At Graham’s, we were treated to an in-depth tour of the Lodge and then sampled a range of 10-, 20-, 30- and 40- Year Tawnys paired with Vintage Ports from 2007, 1995, 1985 and 1980. What a treat! During the tasting, I was discussing the very “under-the-radar” class of Colheita (vintage dated Tawny) Port with our guide. He then graciously pulled from the library a 1972 Graham’s for us to enjoy. All I could say was “WOW” as Barbara disappeared to purchase a bottle to take home.
We followed the Cockburn’s tasting with a private buffet-style lunch paired with table wines from the Douro and elsewhere in Portugal at the picturesque Yeatman Hotel overlooking Oporto across the river. The Vinum restaurant on the grounds of Graham’s was the setting for a classic multi-course Portuguese wine-country lunch with intriguing wines paired to each dish.
For our Oporto dinners, we savored traditional Portuguese cuisine prepared in three styles. Each course at all three restaurants was paired with the wines I was able to select in advance working with the sommeliers and chefs. For a more contemporary look at traditional dishes, we were delighted by Flow. For a more local’s style cuisine, we enjoyed a beautiful meal at Traça and to appreciate a Continental twist we dined in the elegant restaurant at our hotel Intercontinental Porto-Palacio das Cardosas.
We then boarded the AmaVida for our long-awaited cruise of the Douro River Valley. Each of my tasting seminars was well attended and spirited conversations ensued regarding the wines we were tasting along with their place in the vinous history of Portugal. Quite often, the conversations expanded into many other topics, including cork closures, wines from more familiar locales, serving suggestions, vineyard and winery practices, purchasing/cellaring patterns and more.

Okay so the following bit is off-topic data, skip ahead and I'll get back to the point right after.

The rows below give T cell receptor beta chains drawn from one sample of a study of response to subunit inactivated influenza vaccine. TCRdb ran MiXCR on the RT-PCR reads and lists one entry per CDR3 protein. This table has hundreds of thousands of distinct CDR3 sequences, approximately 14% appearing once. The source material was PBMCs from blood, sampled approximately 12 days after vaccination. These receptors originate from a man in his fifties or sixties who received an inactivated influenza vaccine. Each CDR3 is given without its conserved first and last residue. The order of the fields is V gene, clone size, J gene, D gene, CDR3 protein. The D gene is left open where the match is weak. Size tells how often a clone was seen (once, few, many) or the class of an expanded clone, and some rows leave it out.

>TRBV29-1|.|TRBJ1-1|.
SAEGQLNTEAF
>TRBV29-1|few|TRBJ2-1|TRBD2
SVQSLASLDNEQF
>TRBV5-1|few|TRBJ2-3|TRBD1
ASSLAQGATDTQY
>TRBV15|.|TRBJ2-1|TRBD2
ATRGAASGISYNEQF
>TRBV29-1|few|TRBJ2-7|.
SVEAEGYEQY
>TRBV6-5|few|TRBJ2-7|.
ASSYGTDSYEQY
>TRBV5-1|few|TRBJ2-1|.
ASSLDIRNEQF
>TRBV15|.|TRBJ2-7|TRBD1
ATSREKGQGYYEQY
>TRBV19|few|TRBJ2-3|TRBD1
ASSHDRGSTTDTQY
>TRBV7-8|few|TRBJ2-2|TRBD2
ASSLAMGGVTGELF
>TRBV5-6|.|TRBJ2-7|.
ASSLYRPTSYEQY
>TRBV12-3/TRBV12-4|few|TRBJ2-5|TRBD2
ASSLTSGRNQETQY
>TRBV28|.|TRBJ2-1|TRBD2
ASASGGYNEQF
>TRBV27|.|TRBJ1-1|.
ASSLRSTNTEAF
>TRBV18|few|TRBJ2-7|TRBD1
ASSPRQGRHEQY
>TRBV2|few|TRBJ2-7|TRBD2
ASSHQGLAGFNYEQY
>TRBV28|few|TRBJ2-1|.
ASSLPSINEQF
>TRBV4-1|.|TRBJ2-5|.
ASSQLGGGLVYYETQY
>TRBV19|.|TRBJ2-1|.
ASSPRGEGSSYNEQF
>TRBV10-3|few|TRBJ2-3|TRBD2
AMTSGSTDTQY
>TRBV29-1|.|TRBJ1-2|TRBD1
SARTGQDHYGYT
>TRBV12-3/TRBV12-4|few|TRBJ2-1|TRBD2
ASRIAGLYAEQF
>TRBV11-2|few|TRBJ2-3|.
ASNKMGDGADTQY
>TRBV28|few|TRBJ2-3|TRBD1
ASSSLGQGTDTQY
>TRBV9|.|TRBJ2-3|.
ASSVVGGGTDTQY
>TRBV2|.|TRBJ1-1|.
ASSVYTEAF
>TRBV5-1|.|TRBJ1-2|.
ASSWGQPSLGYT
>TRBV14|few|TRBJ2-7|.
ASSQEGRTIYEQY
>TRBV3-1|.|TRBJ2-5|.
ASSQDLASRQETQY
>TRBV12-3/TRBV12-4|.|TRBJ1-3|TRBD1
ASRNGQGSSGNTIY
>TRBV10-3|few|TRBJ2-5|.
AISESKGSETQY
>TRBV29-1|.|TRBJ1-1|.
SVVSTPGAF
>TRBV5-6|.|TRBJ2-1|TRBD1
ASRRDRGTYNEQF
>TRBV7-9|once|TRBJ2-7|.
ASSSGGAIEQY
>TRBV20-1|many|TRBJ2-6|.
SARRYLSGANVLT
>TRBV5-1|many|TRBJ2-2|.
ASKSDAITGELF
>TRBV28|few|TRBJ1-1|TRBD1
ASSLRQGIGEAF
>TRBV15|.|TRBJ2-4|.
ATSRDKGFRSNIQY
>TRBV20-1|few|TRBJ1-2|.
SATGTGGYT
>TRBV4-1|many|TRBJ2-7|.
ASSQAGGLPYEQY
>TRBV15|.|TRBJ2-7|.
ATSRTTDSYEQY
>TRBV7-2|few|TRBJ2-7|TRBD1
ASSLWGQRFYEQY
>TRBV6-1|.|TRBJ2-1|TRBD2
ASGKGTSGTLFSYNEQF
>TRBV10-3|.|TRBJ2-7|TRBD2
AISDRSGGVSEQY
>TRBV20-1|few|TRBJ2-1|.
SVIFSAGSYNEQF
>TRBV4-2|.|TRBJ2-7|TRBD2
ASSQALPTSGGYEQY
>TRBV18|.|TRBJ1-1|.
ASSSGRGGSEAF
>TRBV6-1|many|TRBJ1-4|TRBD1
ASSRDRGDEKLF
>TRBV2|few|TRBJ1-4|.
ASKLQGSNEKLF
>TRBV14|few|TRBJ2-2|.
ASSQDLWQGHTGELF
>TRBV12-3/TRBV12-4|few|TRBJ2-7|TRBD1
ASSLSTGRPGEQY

Two of the surprise courses I planned as part of our five-course dinner skillfully prepared by Chef Vladimir specifically to the wines chosen were a Dow’s Fine White Port paired to a pumpkin soup and a Graham’s 10-Year Tawny with a spectacular Osso Buco. These wines are usually enjoyed before or after the meal, but I thought it would be interesting to introduce them with the second and main courses to gauge the reaction. And a very positive one it was.
Our seven days aboard the AmaVida took us from Portugal’s Atlantic coast east to the historic town of Salamanca across the Spanish border and back. The voyage was packed with gourmet dining, expert service and a wide variety of on-shore excursions transporting us to small towns, hidden-away wineries, majestic views, and spectacular treasures beyond description. You really have to personally experience the adventure in order to fully comprehend the raw beauty and history of this cherished area.